Debunking the Debunkers: Developing a Conceptual Framework to Explore the Nature of Authenticity

This source preferred by Sean Beer

Authors: Beer, S.

http://www.bournemouth.ac.uk/services-management/news_events_conferences/phd_conf.pdf

Start date: 29 May 2008

The subject off authenticity and the authenticity of the tourist experience is one that has attracted a large number of commentators in the academic press over a considerable period of time. Debates have centred on the nature and definition of authenticity, how it can be explained and how it can be measured. Most recently a point has been reached where the whole idea of authenticity is being brought into question. Many commentators consider Authenticity to be a non-concept that should be replaced by more explicit terms such as genuine, actual, accurate, real and true. Some authors maintain that a Heideggerian perspective on the study of authenticity should be adopted, based primarily on the relationship between the tourist, the person that is consuming the experience, and the experience itself. This has been argued with regard to both object authenticity-that is the authenticity of things- and existential authenticity - in this context the nature of a state of being that might be produced through tourism activities.

This particular philosophy, based on an Heideggerian approach, finds its roots in the continental existentialist movement, as championed by individuals such as Kierkegaard, Nehemas, Rousseau and Satre among others. In this context - the term authenticity has a very specific meaning within existentialist literature- analysis is concerned with what it means to be human, the nature of the self and the nature and pursuit of happiness. The pursuit of an understanding of authenticity is not, however, limited to the existentialist movement and has been prominent in the study of metaphysics for as long as this subject has been discussed. After all authenticity could be considered to be "define reality", and the nature of reality is a fundamental question within all philosophy.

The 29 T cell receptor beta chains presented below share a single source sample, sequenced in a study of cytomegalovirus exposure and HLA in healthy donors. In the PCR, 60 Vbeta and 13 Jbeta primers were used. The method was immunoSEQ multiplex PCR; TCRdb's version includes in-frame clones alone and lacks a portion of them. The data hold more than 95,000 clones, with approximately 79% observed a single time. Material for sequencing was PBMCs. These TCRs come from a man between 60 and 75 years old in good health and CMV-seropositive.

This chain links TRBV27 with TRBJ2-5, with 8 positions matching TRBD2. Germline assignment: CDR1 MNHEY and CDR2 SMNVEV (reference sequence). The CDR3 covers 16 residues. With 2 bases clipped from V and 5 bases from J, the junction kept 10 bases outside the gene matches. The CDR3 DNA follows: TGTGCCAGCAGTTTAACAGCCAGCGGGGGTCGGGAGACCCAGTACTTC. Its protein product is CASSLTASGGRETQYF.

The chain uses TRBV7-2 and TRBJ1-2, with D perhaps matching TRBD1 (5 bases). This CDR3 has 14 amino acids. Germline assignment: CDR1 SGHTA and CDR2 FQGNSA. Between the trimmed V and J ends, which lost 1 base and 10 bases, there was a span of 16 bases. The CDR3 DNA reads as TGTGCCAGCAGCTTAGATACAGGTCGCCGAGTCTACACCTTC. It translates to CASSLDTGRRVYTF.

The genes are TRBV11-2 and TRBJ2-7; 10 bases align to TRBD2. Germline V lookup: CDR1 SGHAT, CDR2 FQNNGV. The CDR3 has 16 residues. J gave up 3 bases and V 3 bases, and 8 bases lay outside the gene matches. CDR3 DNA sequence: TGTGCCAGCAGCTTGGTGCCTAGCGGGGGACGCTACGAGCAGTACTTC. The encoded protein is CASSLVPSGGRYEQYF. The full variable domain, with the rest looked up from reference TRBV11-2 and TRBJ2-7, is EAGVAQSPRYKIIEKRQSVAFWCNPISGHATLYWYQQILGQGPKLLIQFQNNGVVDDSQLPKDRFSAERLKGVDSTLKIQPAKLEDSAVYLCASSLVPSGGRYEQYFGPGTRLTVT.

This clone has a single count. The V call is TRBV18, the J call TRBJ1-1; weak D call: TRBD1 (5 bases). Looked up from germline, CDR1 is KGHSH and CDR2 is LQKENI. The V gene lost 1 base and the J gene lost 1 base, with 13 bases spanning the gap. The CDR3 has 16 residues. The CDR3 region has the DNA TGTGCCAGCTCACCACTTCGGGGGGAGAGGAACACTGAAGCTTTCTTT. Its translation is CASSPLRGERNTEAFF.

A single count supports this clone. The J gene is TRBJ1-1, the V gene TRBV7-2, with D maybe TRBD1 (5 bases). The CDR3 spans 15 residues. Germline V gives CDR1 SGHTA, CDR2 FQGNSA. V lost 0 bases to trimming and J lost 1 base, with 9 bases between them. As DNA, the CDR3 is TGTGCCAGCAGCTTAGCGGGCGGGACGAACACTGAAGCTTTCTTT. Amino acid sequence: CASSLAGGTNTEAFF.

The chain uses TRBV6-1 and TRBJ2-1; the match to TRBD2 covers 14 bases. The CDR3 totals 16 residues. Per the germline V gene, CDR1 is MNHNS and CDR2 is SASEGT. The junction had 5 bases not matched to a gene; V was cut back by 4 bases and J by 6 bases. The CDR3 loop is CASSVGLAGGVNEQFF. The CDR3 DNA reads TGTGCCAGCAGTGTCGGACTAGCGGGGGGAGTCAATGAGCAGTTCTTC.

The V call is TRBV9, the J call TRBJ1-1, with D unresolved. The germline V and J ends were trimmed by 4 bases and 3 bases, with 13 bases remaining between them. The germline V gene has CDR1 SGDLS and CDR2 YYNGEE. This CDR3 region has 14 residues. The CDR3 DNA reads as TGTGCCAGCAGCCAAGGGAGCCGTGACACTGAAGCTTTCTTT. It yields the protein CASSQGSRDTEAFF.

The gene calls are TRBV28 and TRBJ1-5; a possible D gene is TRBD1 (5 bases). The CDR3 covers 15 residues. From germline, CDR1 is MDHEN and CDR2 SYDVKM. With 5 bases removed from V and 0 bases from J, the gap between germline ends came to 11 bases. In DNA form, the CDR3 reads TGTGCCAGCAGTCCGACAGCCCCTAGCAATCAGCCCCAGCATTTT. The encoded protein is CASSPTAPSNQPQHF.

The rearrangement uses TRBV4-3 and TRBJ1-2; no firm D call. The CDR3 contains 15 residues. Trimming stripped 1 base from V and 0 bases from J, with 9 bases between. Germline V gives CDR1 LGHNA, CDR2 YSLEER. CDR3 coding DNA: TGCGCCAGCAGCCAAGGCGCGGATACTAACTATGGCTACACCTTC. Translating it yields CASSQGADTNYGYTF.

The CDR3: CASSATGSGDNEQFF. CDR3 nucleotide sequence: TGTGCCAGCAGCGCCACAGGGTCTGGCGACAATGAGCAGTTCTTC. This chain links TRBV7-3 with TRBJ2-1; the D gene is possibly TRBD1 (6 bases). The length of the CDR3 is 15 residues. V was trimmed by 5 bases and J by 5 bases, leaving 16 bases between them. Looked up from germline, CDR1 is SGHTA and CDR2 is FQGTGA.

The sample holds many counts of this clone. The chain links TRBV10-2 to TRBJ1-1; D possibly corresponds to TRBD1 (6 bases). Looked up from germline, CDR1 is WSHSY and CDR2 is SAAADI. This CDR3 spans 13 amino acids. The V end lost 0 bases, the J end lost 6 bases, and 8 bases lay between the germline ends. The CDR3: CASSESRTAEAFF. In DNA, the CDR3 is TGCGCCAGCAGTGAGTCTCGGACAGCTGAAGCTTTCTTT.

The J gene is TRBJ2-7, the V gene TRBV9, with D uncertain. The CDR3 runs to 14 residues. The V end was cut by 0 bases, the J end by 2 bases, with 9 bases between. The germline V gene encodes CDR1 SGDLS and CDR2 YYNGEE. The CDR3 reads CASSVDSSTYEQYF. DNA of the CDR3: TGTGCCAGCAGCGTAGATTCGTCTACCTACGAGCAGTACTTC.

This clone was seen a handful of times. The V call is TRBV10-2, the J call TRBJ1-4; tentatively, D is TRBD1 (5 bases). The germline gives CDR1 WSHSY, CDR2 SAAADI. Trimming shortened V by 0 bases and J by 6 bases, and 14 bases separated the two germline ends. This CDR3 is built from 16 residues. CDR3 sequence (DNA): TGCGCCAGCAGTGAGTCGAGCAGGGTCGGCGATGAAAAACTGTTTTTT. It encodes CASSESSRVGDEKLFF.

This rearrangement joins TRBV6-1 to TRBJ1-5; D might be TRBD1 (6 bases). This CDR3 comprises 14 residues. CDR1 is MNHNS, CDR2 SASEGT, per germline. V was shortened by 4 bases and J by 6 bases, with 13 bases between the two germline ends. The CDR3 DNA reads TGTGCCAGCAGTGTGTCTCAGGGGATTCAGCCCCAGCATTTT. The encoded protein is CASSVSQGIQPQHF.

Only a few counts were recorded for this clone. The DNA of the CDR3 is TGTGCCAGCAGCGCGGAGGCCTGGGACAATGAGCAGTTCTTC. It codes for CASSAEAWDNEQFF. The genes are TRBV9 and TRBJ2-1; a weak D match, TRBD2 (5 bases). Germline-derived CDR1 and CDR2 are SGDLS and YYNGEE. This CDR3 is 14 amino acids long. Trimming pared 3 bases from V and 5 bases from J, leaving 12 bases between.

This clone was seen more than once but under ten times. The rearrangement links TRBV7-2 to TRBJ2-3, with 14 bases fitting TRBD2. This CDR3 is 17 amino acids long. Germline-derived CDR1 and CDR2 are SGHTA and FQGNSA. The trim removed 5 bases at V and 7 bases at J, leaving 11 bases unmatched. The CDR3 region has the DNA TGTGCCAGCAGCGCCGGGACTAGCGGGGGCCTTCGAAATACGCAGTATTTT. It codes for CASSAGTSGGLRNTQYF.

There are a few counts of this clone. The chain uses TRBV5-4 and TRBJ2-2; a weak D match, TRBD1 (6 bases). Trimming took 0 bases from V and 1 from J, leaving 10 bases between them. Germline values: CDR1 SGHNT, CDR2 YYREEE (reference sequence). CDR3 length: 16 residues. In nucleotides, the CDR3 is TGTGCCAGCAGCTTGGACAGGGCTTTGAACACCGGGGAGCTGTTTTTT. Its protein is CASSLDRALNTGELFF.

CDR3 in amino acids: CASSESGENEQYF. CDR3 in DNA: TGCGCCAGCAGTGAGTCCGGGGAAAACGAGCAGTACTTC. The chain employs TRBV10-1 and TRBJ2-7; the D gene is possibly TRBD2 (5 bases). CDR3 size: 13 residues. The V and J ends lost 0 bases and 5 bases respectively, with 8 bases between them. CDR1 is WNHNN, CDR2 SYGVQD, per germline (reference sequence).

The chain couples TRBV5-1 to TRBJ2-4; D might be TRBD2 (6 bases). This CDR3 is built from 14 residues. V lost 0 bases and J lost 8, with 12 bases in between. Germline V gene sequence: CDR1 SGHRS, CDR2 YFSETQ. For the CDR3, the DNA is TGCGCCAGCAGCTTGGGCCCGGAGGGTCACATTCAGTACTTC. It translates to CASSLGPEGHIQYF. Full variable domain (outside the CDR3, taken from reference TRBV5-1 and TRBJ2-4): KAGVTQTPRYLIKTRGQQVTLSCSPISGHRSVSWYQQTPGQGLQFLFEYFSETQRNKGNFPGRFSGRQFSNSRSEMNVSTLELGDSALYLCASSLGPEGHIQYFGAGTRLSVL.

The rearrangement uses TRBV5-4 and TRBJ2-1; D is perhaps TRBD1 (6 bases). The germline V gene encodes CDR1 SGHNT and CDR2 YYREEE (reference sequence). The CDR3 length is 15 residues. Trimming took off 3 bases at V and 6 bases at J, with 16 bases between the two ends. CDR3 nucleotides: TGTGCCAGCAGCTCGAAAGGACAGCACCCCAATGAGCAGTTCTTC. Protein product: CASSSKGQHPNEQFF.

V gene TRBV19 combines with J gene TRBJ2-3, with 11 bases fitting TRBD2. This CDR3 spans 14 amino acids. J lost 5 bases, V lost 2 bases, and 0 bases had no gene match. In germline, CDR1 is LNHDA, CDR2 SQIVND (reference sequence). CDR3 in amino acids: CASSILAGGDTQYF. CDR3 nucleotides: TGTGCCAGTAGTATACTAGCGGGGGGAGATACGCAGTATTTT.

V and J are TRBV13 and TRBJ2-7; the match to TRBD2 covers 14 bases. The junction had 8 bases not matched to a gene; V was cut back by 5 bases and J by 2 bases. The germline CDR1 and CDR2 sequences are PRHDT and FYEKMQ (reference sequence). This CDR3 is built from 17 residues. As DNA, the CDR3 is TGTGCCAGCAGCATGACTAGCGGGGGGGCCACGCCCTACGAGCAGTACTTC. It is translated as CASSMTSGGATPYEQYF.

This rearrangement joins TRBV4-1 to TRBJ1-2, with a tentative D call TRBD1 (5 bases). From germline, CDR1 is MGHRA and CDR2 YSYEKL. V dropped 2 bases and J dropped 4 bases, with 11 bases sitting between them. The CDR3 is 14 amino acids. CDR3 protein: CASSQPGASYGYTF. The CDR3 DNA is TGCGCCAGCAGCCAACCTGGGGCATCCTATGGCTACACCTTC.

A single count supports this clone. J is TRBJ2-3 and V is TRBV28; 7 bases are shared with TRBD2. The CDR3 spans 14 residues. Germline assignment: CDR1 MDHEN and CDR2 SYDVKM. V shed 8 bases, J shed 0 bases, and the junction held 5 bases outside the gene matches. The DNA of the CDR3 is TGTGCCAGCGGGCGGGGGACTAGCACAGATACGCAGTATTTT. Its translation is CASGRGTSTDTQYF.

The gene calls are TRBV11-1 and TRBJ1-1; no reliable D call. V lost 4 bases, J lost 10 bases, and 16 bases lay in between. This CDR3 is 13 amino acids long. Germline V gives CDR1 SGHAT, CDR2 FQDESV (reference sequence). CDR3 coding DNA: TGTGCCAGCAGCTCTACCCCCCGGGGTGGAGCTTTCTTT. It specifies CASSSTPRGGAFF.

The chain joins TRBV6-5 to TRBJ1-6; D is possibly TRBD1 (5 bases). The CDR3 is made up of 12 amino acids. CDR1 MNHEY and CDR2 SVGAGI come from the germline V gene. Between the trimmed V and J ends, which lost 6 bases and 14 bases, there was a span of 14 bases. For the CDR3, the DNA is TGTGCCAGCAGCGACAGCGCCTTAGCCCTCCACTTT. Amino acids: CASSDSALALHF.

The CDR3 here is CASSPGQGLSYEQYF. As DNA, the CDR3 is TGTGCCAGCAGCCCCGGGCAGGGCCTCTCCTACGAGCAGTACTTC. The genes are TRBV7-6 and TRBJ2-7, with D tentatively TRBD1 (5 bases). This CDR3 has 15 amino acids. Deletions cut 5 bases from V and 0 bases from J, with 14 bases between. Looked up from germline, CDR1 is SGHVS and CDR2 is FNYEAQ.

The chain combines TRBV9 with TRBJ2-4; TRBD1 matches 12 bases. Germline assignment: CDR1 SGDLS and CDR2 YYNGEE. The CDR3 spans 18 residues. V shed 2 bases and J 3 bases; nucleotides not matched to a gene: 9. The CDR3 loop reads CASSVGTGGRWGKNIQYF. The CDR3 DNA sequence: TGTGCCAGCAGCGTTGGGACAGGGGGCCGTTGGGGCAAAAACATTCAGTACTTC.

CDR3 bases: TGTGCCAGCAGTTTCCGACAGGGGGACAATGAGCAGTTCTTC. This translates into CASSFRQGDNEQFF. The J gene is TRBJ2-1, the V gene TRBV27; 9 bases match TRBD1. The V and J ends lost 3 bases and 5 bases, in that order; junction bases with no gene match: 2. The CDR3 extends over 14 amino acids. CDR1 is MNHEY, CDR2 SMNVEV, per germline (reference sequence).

There would seem to be two fundamental flaws with regard to the existentialist approach. Firstly the argument ignores debate within other philosophical traditions. For example there are ontological and epistemological questions to be posed with regard to the nature of this defined reality. Secondly an existential perspective focuses on the nature of the relationship between the person who is experiencing the experience and the experience itself. In effect the approach ignores the role of other influences, society in particular, in shaping the individual - and therefore the self that is the centre of the experience- and also the experience itself. This was a major criticism of Heidegger's work. Levinas, for example, further developed Heidegger’s ideas to look at the importance of other factors.

In many ways existentialism may be considered a political movement of liberation from society. There can be little doubt that existential experience in effect exists, but to argue that (at best) it is the product of the engagement of the self with something in a pure way, uncorrupted by anything beyond the self, is more difficult to sustain; an unobtainable ideal. All conscious human action is a product of genetic predisposition (nature) and experience (nurture). Some commentators consider that much human action is “selfishly directed” to ensure the passing on of genetic information; the so called selfish gene concept. But there is also anthropological evidence to suggest that individuals will cooperate and share as this will increase the likelihood of survival for them and their offspring. Other motivational evidence suggests that individuals yearn to be part of groups and to share experience, security and love. Given this it would seem that the true expression of authentic existential experience -experience unfettered by the influence of society- is counter intuitive.

This paper proposes a modified conceptual framework for the consideration of authenticity, particularly with regard to the authenticity of food, and the consumers experience of food as a tourist. This experience not only focuses on tourists when they are in the tourism setting but also when they return home and continue their purchasing lives as "ordinary" consumers. Instead of a paradigm based on the consumer (the Self) and the thing that is being consumed (the Thing) and the subsequent experience, the model brings into play the role of other influences such as society (Others). This conceptual framework can be used to explore the dynamic between the three constituent players, and also to examine this dynamic overtime.

With regard to the consumption of food this is particularly important as society in the form of government has specific laws which actually define the authenticity of certain food types above and beyond simple trademark legislation. Not only can this model be applied to examine that situation, object authenticity, but also the nature and authenticity of the existential experience and how it may vary depending on the perceived authenticity of the products consumed.

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